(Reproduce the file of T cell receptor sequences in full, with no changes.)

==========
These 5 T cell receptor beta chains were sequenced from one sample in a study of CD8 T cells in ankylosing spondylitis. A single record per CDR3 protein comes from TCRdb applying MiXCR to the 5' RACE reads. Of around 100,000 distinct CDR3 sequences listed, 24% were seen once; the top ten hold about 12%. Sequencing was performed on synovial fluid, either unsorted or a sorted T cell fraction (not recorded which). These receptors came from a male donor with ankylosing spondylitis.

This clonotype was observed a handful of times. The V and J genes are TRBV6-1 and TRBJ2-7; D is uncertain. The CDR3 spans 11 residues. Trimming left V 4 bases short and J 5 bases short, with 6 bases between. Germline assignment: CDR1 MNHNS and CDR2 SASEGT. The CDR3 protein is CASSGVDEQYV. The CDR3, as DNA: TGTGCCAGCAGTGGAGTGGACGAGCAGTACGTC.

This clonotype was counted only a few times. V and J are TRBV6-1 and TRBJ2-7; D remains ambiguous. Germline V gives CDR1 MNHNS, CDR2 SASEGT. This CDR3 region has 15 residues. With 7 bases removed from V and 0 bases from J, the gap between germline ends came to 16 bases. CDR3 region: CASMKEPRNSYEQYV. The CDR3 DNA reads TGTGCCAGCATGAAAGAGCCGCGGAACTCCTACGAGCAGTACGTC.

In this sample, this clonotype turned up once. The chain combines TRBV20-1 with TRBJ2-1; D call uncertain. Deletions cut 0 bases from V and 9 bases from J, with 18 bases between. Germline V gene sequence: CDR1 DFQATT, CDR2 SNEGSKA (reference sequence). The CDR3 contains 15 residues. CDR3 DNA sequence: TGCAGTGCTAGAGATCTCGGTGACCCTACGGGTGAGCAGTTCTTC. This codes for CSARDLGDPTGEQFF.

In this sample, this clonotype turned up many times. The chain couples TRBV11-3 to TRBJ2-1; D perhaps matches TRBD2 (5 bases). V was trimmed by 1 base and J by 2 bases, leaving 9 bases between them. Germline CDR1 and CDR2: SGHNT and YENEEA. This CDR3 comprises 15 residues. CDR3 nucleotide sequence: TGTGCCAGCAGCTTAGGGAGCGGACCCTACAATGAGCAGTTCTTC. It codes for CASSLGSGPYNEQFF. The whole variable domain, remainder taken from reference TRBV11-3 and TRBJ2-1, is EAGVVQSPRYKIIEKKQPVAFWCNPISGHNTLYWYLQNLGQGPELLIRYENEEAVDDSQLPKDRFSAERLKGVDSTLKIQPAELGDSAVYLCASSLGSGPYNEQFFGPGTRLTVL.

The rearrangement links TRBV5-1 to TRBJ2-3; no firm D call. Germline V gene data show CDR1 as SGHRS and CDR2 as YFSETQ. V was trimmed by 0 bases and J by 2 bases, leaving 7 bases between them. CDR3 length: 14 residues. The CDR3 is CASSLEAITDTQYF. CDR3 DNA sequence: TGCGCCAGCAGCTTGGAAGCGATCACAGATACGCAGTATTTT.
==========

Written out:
These 5 T cell receptor beta chains were sequenced from one sample in a study of CD8 T cells in ankylosing spondylitis. A single record per CDR3 protein comes from TCRdb applying MiXCR to the 5' RACE reads. Of around 100,000 distinct CDR3 sequences listed, 24% were seen once; the top ten hold about 12%. Sequencing was performed on synovial fluid, either unsorted or a sorted T cell fraction (not recorded which). These receptors came from a male donor with ankylosing spondylitis.

This clonotype was observed a handful of times. The V and J genes are TRBV6-1 and TRBJ2-7; D is uncertain. The CDR3 spans 11 residues. Trimming left V 4 bases short and J 5 bases short, with 6 bases between. Germline assignment: CDR1 MNHNS and CDR2 SASEGT. The CDR3 protein is CASSGVDEQYV. The CDR3, as DNA: TGTGCCAGCAGTGGAGTGGACGAGCAGTACGTC.

This clonotype was counted only a few times. V and J are TRBV6-1 and TRBJ2-7; D remains ambiguous. Germline V gives CDR1 MNHNS, CDR2 SASEGT. This CDR3 region has 15 residues. With 7 bases removed from V and 0 bases from J, the gap between germline ends came to 16 bases. CDR3 region: CASMKEPRNSYEQYV. The CDR3 DNA reads TGTGCCAGCATGAAAGAGCCGCGGAACTCCTACGAGCAGTACGTC.

In this sample, this clonotype turned up once. The chain combines TRBV20-1 with TRBJ2-1; D call uncertain. Deletions cut 0 bases from V and 9 bases from J, with 18 bases between. Germline V gene sequence: CDR1 DFQATT, CDR2 SNEGSKA (reference sequence). The CDR3 contains 15 residues. CDR3 DNA sequence: TGCAGTGCTAGAGATCTCGGTGACCCTACGGGTGAGCAGTTCTTC. This codes for CSARDLGDPTGEQFF.

In this sample, this clonotype turned up many times. The chain couples TRBV11-3 to TRBJ2-1; D perhaps matches TRBD2 (5 bases). V was trimmed by 1 base and J by 2 bases, leaving 9 bases between them. Germline CDR1 and CDR2: SGHNT and YENEEA. This CDR3 comprises 15 residues. CDR3 nucleotide sequence: TGTGCCAGCAGCTTAGGGAGCGGACCCTACAATGAGCAGTTCTTC. It codes for CASSLGSGPYNEQFF. The whole variable domain, remainder taken from reference TRBV11-3 and TRBJ2-1, is EAGVVQSPRYKIIEKKQPVAFWCNPISGHNTLYWYLQNLGQGPELLIRYENEEAVDDSQLPKDRFSAERLKGVDSTLKIQPAELGDSAVYLCASSLGSGPYNEQFFGPGTRLTVL.

The rearrangement links TRBV5-1 to TRBJ2-3; no firm D call. Germline V gene data show CDR1 as SGHRS and CDR2 as YFSETQ. V was trimmed by 0 bases and J by 2 bases, leaving 7 bases between them. CDR3 length: 14 residues. The CDR3 is CASSLEAITDTQYF. CDR3 DNA sequence: TGCGCCAGCAGCTTGGAAGCGATCACAGATACGCAGTATTTT.